Sorites (Σωρίτης), ISSN 1135-1349
Issue # 20 -- March 2008. Pp. 98-116
Nozick, Parfit, and Platonic Glasses
Copyright © by Wesley Cooper and Sorites

Nozick, Parfit, and Platonic Glasses

by Wesley Cooper

1 Schema and Theory

The Closest-Continuer schema is a theory of identity according to which identity through time is a function of appropriate weighted dimensions. A at time 1 and B at time 2 are the same just in case B is the closest continuer of A, according to a metric determined by continuity of the appropriate weighted dimensions. For example, the metric for a functional artifact such as a ship arguably is equally weighted between the dimension of physical make-up and the dimension of functional structure. So the Ship of Theseus creates a dilemma. Its physical parts are gradually removed at sea and deposited on shore, but they are replaced by new parts that maintain the same functional structure. If the old parts are reconstituted into the same functional structure, is the ship with the new parts the original Ship of Theseus, or does the ship with the old parts warrant that designation? Continuity of physical make-up favors the old-parts ship, whereas continuity of functional structure favors the new-parts ship. There is no closest continuer, given equal weighting, so neither is the original ship.

There might or might not be motivation to apply the concept of identity in the Ship of Theseus, but Nozick thinks there would be ample motivation to apply it if one were a person liable to branching of equally close continuers. This would not be tantamount to death, he proposes, because one would see them through Platonic glasses as the best realized instantiation of oneself. In the Closest Realized Instantiation mode of conceptualization that is applicable to branching, no other instantiated relation of continuity comes closer to the concept of personal identity than branching does. There is no closest continuer. So one should adopt the Closest Instantiated Relation view instead of the Closest Continuer view. The branches would be the trunk person, although the concept of identity would not strictly apply. The motivation, which gets a grip on human beings but not ships, is that by wearing Platonic glasses one does not sink into oblivion.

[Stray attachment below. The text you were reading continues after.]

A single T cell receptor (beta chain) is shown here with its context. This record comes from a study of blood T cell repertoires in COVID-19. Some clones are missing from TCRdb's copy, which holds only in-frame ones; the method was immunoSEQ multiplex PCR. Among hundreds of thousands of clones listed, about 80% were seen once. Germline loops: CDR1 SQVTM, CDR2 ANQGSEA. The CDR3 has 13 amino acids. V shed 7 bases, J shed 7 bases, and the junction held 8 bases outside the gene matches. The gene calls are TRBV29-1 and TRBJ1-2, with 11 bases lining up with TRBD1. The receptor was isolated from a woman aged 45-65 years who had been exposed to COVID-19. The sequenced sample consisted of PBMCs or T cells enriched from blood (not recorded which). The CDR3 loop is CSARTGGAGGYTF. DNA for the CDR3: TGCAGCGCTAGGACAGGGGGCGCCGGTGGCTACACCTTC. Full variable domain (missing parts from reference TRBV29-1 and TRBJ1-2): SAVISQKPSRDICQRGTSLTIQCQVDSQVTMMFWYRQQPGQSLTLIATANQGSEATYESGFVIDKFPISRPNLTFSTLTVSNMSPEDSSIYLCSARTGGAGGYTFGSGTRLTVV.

Nozick's Closest-Continuer schema should be understood as integrated with a theory of specifically personal identity, his theory of the reflexively self-aware self. The Closest-Continuer schema becomes a theory of personal identity through an account of the self as self-creating: through an act of reflexive self-awareness that «entifies» the self, and of self-defining through the self's management of its dimensions, as in weighting them and adding new dimensions. Nozick holds that identity through time is a process of constructive self-synthesis. The self-synthesis begins early in a human life with the development of the capacity for reflexive self-reference, the sort of reference to a given self that only that self can achieve. (Not «that one» or even «this one» but rather something like «this very one».) There is no preexisting I. Rather the I is synthesized or delineated around an early act of reflexive self-referring, an act without a doer in which a doer first comes to exist, a thought without a thinker in which a thinker comes to exist. This process is constructive in that dimensions may then be added. Additions or deletions of dimensions, changes of weightings, and changes in the metric are possible throughout life; there is no requirement that they be the same for any two lives. Each of us is a self-definer.